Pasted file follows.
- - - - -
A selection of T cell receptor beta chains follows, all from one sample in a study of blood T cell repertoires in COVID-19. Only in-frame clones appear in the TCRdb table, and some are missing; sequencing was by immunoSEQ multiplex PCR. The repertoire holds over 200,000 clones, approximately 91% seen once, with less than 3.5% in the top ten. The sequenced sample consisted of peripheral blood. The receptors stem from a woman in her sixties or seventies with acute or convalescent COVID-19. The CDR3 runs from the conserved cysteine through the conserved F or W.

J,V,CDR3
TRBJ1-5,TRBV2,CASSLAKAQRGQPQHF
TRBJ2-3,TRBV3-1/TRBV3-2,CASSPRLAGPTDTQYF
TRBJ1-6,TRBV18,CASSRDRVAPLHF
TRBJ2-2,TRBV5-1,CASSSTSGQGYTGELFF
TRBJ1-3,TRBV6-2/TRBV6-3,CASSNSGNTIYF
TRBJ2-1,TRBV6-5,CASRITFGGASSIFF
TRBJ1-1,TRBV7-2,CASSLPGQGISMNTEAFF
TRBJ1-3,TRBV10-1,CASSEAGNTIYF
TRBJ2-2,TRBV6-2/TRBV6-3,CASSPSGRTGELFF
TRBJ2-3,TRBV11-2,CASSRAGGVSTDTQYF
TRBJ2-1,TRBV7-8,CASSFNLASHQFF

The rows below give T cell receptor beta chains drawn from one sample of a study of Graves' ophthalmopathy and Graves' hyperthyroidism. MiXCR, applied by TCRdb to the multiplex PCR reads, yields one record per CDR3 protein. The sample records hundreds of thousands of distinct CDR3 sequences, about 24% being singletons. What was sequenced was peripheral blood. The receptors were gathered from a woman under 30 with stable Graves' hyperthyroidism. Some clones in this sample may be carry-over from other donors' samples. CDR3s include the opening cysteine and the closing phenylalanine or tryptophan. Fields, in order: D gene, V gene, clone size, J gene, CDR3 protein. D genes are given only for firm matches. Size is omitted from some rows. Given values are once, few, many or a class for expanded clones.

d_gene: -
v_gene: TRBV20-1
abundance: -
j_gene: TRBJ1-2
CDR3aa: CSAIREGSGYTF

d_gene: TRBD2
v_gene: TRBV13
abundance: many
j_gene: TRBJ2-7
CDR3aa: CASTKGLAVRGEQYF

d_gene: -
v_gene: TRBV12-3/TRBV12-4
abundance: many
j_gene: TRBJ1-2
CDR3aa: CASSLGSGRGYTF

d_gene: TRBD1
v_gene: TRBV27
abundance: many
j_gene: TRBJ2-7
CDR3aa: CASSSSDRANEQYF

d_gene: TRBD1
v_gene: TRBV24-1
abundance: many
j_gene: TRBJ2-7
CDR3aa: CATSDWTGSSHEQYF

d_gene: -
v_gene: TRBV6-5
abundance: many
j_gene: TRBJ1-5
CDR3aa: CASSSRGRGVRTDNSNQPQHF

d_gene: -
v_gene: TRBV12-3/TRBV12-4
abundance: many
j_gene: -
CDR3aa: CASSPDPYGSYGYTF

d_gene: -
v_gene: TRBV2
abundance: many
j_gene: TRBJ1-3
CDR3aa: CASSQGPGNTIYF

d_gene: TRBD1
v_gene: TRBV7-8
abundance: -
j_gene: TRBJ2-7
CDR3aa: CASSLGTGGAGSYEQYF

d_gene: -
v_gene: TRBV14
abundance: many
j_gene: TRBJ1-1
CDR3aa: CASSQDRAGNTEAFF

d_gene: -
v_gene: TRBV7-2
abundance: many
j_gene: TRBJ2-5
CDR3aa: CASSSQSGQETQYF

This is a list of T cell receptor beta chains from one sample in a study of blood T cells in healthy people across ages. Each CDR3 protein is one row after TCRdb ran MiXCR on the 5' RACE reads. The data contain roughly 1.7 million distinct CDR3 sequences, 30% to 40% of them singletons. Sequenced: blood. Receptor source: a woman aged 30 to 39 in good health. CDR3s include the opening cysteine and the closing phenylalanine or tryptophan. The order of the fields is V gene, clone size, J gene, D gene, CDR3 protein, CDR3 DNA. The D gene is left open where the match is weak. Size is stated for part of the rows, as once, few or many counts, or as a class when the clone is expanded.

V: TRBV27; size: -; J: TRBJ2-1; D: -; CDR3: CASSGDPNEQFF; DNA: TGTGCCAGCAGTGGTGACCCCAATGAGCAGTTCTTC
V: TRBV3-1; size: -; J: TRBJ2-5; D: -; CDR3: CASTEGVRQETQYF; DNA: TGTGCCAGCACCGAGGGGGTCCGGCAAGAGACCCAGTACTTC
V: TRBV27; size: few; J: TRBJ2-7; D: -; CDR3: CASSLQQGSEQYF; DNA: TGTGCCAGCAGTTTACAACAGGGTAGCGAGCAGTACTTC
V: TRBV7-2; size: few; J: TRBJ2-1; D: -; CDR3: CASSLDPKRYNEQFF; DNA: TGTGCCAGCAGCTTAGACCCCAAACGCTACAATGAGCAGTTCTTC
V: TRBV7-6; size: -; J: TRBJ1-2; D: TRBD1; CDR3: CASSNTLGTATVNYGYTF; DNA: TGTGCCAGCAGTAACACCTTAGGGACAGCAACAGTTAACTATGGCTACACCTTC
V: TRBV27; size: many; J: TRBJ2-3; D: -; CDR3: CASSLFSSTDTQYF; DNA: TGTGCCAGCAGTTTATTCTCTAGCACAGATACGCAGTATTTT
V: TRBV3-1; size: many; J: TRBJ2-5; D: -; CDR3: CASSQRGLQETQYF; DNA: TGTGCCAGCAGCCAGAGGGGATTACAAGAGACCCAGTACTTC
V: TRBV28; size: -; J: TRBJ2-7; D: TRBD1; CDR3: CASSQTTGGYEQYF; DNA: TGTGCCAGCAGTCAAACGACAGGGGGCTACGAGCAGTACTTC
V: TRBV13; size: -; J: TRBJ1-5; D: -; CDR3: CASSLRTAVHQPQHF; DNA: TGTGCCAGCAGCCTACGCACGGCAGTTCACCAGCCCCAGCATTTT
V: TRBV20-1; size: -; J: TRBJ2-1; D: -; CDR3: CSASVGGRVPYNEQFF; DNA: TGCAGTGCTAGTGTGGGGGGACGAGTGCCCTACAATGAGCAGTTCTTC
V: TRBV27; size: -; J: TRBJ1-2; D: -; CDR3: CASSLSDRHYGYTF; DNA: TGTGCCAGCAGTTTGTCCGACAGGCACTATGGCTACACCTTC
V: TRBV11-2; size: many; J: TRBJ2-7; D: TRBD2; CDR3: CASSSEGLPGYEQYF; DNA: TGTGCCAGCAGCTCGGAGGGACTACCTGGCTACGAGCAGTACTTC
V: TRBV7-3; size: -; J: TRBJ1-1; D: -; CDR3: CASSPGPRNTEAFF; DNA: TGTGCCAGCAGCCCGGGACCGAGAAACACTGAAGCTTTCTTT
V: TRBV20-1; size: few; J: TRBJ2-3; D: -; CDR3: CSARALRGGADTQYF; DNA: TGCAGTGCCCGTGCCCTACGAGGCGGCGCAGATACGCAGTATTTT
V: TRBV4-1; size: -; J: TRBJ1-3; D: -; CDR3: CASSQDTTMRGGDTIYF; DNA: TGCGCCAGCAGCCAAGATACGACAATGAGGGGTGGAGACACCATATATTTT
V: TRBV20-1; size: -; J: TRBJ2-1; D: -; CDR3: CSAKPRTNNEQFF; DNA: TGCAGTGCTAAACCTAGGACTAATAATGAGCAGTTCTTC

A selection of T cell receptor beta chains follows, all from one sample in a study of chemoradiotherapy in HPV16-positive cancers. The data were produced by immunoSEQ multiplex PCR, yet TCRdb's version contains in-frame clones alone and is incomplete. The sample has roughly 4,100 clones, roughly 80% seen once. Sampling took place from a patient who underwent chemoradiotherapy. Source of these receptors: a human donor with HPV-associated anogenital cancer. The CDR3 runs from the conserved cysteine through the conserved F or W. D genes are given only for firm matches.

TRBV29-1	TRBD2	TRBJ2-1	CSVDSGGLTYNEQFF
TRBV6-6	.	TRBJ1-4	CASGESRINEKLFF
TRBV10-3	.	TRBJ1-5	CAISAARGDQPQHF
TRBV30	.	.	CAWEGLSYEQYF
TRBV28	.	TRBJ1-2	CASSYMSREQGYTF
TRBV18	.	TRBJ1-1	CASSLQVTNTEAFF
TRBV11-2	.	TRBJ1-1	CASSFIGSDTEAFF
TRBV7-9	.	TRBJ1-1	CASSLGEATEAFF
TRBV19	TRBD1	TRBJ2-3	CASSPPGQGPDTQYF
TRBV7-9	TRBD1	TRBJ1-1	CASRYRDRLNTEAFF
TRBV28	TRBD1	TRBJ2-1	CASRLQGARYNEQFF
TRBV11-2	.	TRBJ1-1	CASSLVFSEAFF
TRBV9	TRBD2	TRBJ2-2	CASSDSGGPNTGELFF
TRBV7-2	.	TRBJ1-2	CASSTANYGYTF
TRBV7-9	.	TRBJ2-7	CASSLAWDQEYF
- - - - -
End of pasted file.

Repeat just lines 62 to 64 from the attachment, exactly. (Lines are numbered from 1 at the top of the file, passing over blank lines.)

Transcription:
abundance: many
j_gene: TRBJ1-1
CDR3aa: CASSQDRAGNTEAFF